The seven classes of antihypertensives produce different physiological responses (Table 20-2) and have proven to be of clinical benefit, either alone or in combination, for several indications (Table 20-3). The choice of therapy for a patient with essential hypertension depends on the initial blood pressure of the individual, as well as age, race, family history of cardiovascular disease, and other risk factors such as smoking, obesity, and sedentary lifestyle. Most important is the presence of other conditions, such as kidney disease, ischemic heart disease, heart failure, previous myocardial infarction or stroke, or diabetes. Each of these must be given due consideration to determine an appropriate treatment plan.

TABLE 20–2 Physiological Responses to Antihypertensive Drugs


TABLE 20–3 Compelling Indications for Use of Individual Drug Classes Rights were not granted to include this table in electronic media. Please refer to the printed book.


Indications for which specific classes of antihypertensive drugs have proven clinical benefit. These drugs may be used alone or in combination with a thiazide diuretic. BB, β receptor blocker; ACEI, angiotensin-converting enzyme inhibitor; ARB, angiotensin receptor blocker; CCB, Ca++ channel blocker; Aldo ANT, aldosterone antagonist (see Chapter 23).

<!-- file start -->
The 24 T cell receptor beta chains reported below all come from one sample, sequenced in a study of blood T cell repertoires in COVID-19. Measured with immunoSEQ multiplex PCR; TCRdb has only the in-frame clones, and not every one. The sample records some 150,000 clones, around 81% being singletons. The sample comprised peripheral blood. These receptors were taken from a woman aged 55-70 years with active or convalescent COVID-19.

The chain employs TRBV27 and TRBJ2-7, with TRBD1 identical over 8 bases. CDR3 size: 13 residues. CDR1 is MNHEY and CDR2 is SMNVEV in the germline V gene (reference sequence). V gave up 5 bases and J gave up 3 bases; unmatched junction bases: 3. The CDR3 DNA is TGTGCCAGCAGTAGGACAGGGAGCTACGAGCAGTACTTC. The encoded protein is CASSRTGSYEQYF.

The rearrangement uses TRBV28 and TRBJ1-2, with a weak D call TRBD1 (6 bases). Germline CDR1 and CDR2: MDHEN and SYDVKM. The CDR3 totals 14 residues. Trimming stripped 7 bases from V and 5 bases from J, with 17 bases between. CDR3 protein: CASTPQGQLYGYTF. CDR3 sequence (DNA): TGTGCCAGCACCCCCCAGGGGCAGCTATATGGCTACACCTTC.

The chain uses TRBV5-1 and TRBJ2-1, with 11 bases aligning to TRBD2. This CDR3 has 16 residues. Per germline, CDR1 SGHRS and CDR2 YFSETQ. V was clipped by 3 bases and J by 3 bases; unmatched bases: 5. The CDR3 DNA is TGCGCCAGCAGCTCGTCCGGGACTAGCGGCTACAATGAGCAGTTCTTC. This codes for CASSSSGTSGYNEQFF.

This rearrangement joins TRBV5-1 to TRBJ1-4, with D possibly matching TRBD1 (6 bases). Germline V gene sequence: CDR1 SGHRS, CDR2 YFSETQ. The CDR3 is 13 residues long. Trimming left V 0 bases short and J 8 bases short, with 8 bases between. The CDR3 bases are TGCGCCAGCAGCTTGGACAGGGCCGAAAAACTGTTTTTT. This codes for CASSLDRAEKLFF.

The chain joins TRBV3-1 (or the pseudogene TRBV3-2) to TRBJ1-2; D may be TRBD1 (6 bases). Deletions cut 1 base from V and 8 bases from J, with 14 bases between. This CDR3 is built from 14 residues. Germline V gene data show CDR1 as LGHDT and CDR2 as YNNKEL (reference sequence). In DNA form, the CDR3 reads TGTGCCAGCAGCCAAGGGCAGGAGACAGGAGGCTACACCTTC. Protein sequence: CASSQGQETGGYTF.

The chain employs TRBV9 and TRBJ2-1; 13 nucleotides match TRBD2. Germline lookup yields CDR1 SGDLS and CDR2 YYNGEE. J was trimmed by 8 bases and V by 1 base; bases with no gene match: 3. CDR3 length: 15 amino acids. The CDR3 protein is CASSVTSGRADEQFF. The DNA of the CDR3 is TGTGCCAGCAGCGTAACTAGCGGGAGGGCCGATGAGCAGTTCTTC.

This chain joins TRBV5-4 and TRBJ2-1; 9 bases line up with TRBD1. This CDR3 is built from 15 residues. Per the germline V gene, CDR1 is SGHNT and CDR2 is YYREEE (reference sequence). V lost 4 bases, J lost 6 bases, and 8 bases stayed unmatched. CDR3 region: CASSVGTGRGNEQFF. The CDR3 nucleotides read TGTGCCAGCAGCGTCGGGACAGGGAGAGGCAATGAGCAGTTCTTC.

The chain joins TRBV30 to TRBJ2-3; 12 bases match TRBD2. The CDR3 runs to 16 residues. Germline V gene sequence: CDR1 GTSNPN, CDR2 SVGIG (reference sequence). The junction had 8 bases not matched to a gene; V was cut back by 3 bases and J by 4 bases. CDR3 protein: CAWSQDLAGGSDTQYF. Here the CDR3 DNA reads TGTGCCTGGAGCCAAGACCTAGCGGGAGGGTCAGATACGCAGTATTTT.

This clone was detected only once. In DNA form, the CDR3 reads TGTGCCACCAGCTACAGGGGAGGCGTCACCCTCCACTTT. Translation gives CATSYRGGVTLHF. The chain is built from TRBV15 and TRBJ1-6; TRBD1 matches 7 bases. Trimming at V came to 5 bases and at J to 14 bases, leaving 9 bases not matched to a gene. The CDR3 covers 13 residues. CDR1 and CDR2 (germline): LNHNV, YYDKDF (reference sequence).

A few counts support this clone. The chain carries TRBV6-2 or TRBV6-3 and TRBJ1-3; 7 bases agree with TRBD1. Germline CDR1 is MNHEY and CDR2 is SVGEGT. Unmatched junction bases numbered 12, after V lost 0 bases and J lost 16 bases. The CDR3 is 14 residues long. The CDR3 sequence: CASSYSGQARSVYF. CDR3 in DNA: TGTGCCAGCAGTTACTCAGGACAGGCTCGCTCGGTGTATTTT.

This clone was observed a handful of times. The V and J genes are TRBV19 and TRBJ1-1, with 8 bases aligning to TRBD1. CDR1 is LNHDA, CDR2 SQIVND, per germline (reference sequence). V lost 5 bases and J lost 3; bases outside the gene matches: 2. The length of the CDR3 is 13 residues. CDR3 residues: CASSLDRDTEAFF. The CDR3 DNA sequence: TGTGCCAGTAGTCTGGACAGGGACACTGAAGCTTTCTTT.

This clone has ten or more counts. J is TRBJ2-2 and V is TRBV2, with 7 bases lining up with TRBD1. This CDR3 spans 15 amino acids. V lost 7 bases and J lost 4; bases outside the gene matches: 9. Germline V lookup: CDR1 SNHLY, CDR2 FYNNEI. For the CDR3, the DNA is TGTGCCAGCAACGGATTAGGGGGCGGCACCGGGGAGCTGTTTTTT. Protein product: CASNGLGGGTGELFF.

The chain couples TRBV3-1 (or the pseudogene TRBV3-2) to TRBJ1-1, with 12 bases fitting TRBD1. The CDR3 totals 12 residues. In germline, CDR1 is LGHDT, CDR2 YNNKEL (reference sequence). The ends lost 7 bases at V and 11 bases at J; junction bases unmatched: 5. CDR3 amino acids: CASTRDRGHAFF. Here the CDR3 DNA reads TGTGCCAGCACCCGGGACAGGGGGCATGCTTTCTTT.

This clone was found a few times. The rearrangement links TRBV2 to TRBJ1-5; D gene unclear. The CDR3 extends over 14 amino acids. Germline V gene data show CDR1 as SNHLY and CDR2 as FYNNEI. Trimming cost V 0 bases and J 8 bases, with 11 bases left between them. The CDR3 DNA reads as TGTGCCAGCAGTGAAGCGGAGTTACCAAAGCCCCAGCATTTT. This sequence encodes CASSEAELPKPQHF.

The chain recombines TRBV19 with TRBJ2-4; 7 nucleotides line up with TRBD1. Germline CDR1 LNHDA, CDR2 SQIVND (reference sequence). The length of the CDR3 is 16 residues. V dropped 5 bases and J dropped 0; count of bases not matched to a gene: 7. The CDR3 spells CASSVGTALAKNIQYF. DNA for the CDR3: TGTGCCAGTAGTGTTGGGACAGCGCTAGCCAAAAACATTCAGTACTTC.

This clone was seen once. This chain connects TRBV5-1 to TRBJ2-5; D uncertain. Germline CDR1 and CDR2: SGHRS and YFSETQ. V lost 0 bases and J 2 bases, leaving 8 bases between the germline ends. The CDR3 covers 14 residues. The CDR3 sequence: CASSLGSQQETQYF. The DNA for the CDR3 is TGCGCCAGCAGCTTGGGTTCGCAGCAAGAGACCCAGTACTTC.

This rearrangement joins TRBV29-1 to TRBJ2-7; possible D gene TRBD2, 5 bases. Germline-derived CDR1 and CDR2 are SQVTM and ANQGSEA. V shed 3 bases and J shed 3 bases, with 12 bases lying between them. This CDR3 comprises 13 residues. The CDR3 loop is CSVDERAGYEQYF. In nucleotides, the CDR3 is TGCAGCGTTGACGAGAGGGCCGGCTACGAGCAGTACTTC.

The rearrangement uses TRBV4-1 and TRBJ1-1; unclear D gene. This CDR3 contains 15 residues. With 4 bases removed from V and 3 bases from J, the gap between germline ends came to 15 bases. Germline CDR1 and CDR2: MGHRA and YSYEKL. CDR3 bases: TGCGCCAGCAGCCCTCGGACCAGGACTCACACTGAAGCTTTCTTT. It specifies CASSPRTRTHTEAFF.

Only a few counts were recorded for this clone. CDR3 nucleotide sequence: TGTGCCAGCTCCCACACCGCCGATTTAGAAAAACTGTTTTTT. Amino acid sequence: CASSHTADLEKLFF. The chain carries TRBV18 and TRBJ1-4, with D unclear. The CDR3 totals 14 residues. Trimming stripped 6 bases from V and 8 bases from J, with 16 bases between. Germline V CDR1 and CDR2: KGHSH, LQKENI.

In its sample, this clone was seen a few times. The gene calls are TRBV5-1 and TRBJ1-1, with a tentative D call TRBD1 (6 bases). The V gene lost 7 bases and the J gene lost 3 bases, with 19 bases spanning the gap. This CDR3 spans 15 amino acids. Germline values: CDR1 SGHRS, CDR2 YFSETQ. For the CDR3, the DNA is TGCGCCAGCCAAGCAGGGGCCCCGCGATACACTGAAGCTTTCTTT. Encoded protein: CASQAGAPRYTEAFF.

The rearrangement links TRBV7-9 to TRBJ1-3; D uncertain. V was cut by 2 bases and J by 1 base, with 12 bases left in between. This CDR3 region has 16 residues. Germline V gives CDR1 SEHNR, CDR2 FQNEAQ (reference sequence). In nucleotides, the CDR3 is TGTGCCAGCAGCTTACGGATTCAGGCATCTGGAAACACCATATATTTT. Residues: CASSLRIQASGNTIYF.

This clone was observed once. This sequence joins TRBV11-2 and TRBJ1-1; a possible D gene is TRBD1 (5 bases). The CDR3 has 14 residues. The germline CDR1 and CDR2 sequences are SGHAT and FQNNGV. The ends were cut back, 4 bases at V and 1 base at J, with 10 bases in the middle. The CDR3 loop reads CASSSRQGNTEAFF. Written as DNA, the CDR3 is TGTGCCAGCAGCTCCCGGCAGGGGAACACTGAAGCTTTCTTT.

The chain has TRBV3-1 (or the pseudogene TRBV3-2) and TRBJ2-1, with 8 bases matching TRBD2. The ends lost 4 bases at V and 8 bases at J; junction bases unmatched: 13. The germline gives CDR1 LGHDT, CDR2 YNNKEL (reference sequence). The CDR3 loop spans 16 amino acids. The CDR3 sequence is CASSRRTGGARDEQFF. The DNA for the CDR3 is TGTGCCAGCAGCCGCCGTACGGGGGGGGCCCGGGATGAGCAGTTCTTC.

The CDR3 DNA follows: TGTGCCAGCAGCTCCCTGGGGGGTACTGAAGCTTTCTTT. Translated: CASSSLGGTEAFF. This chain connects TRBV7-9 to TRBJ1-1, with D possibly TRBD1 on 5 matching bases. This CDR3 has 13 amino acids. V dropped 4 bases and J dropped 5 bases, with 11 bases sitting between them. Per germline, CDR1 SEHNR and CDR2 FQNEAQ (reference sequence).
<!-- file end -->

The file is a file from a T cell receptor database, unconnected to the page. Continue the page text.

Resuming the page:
Modified from Chobanian AV, Bakris GL, Black HR, et al. Hypertension 2003; 42:1206-1252.

In general, more than 50% of patients require more than one drug to control their hypertension (Fig. 20-2). If two or more drugs are used, each should target a different physiological mechanism (Fig. 20-3). For example, it would be more beneficial to combine a diuretic with a vasodilator than to use two drugs that both reduce smooth muscle contraction. In most instances a diuretic should be included in any regimen using two or more antihypertensive drugs.


FIGURE 20–2 Treatment of hypertension. Treatment goal is to reduce systolic blood pressure to less than 140 mm Hg and diastolic blood pressure to less than 90 mm Hg. In patients with diabetes or renal disease, the goal is to decrease blood pressure to less than 130/80 mm Hg. ACEI, Angiotensin-converting enzyme inhibitor; ARB, angiotensin receptor blocker; BB, β receptor blocker; CCB, Ca++ channel blocker.

Adapted from Chobanian AV, Bakris GL, Black HR, et al. Hypertension 2003; 42:1206-1252.


FIGURE 20–3 Summary of sites and mechanisms by which antihypertensive drugs reduce blood pressure. CO, Cardiac output; TPR, total peripheral resistance.